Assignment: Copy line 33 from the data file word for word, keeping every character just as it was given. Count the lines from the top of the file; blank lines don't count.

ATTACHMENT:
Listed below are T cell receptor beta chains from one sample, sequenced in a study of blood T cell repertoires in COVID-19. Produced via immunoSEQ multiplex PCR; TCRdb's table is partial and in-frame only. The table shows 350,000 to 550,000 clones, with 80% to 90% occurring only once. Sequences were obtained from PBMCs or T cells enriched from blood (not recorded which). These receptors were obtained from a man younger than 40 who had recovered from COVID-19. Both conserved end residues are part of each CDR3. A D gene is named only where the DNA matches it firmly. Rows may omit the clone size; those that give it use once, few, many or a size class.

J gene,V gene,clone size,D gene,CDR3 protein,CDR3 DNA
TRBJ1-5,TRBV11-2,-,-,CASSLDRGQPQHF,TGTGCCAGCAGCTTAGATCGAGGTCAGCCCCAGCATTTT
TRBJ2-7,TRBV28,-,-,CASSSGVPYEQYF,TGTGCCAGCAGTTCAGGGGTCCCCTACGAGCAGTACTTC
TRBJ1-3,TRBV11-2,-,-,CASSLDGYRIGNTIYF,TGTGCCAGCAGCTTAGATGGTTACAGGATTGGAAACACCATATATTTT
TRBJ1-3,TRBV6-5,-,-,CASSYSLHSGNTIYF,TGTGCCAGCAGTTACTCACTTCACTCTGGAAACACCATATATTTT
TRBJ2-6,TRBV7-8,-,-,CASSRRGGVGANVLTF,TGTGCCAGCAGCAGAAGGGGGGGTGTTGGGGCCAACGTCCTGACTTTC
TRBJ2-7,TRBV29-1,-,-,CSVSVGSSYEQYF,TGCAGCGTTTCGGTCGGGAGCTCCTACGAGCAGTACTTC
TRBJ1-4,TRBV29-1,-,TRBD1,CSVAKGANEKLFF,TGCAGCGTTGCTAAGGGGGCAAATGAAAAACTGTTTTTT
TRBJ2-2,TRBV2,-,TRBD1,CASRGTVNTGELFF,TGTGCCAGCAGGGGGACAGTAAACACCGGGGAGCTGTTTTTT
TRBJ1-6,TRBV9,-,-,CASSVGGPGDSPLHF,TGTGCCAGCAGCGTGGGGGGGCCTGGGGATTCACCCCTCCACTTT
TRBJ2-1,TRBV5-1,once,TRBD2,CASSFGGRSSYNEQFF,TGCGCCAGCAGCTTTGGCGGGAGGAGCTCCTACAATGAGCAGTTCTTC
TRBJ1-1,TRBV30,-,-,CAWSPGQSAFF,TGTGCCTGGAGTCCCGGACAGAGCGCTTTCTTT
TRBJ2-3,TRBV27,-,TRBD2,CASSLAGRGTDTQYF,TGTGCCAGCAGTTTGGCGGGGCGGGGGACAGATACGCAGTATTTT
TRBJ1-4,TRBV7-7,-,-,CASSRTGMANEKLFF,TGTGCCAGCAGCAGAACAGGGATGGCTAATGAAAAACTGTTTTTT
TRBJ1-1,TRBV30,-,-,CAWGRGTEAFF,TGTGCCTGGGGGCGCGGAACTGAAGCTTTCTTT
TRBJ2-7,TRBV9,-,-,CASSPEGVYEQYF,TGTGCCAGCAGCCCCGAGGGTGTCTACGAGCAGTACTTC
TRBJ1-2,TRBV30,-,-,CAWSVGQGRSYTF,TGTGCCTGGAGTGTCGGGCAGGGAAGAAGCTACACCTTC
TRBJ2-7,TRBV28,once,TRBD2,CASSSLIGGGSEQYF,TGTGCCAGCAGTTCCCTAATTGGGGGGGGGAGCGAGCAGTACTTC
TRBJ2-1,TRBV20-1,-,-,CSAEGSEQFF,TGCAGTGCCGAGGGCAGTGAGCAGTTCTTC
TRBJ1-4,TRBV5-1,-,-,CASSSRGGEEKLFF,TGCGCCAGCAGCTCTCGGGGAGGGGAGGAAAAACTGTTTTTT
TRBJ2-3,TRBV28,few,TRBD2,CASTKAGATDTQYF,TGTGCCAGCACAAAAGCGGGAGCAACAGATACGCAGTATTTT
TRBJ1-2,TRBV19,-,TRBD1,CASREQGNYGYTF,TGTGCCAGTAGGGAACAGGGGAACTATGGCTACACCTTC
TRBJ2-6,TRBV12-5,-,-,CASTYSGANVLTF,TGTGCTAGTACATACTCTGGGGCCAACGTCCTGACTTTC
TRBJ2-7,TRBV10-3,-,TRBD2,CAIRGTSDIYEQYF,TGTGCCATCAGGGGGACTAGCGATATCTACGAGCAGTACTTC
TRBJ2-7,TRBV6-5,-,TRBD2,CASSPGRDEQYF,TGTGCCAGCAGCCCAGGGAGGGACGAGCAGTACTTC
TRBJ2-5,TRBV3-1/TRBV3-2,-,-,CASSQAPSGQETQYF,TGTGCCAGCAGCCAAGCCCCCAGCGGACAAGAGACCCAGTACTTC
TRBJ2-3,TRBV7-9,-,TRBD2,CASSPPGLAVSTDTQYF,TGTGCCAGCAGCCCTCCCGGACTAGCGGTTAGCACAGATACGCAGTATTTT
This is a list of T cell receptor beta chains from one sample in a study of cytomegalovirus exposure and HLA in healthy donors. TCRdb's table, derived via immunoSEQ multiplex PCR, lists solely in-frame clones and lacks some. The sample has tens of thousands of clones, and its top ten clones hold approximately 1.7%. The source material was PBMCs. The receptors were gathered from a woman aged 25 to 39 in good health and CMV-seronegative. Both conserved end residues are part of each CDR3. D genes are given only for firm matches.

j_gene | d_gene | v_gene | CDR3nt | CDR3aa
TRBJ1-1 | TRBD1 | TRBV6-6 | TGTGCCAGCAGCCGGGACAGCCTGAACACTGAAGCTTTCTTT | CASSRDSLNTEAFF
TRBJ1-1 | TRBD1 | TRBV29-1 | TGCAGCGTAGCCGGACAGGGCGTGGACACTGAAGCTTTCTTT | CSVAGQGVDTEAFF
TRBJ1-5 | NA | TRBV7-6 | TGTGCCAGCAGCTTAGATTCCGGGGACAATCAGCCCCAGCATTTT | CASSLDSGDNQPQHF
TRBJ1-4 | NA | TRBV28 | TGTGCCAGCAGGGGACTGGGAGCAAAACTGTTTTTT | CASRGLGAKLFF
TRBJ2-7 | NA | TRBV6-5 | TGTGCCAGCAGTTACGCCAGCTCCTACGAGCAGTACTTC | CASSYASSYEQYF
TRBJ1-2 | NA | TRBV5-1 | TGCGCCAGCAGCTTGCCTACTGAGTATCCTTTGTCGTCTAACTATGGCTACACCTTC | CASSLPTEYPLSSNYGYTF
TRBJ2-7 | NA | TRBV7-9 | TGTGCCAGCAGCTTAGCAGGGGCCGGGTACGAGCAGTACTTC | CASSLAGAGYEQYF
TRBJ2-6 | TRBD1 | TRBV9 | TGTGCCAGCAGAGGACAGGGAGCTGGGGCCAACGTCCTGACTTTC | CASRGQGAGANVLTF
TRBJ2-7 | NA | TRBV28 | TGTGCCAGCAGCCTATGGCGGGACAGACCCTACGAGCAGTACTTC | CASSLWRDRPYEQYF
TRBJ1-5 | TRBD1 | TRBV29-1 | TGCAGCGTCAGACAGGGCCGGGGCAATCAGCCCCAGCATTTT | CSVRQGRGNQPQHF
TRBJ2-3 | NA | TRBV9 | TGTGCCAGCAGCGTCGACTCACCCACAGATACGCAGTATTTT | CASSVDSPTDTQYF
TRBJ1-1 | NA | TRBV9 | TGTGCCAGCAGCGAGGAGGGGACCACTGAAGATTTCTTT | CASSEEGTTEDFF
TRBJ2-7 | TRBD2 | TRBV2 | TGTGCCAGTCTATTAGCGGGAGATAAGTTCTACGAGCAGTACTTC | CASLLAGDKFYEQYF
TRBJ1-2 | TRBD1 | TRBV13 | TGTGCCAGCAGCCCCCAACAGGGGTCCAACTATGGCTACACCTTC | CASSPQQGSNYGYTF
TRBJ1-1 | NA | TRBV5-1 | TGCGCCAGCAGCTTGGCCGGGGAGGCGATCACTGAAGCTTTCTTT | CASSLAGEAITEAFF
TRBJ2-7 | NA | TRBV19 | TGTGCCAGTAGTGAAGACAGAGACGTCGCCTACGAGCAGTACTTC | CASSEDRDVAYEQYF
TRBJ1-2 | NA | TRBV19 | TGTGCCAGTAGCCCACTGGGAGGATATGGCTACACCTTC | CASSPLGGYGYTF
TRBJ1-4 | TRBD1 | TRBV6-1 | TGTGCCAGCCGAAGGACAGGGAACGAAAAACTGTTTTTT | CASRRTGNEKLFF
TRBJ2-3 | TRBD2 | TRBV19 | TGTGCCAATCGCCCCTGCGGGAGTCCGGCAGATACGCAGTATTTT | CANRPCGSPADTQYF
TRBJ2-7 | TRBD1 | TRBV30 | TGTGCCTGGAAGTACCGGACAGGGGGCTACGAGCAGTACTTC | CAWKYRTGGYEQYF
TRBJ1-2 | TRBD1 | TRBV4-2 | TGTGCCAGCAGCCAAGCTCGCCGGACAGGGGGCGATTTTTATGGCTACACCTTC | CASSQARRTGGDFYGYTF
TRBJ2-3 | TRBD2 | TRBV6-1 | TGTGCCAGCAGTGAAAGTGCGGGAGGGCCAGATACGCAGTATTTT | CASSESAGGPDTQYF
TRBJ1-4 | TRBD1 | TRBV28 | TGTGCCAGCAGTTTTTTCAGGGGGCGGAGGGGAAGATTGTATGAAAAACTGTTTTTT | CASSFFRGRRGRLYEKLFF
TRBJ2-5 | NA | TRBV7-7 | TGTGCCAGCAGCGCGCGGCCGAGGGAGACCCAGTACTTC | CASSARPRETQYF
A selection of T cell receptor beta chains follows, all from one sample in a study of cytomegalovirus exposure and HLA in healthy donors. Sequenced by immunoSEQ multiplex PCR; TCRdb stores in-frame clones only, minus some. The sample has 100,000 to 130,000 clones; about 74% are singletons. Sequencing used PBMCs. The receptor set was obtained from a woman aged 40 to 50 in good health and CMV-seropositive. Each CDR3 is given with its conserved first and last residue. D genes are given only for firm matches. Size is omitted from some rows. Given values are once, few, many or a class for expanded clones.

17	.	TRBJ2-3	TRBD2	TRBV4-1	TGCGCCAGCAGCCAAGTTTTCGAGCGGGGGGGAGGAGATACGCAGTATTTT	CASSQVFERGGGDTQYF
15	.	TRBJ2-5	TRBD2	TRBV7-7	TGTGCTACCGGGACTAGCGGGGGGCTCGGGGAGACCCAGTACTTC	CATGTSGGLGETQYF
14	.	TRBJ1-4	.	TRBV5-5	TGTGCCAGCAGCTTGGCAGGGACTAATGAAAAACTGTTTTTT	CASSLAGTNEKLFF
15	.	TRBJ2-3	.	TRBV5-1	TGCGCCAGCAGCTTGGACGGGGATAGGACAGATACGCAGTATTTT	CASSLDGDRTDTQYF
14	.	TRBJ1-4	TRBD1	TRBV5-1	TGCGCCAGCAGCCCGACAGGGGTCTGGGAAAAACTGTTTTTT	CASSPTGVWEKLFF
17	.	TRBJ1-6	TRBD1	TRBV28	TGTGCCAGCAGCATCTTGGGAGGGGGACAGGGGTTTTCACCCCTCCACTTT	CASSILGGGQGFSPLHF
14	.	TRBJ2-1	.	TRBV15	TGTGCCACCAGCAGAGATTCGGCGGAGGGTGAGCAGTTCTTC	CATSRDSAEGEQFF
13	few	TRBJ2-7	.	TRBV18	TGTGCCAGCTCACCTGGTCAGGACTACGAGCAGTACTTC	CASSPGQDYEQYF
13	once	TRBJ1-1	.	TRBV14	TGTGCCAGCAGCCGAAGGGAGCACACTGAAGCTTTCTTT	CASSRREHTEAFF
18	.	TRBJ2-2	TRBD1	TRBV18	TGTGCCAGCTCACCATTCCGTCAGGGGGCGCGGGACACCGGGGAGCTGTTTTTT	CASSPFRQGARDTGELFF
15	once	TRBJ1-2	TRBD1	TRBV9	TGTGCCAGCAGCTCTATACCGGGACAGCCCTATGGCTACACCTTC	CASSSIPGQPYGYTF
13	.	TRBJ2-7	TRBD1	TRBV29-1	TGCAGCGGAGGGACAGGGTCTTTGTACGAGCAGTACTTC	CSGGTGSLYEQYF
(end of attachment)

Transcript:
TRBJ1-5 | NA | TRBV7-6 | TGTGCCAGCAGCTTAGATTCCGGGGACAATCAGCCCCAGCATTTT | CASSLDSGDNQPQHF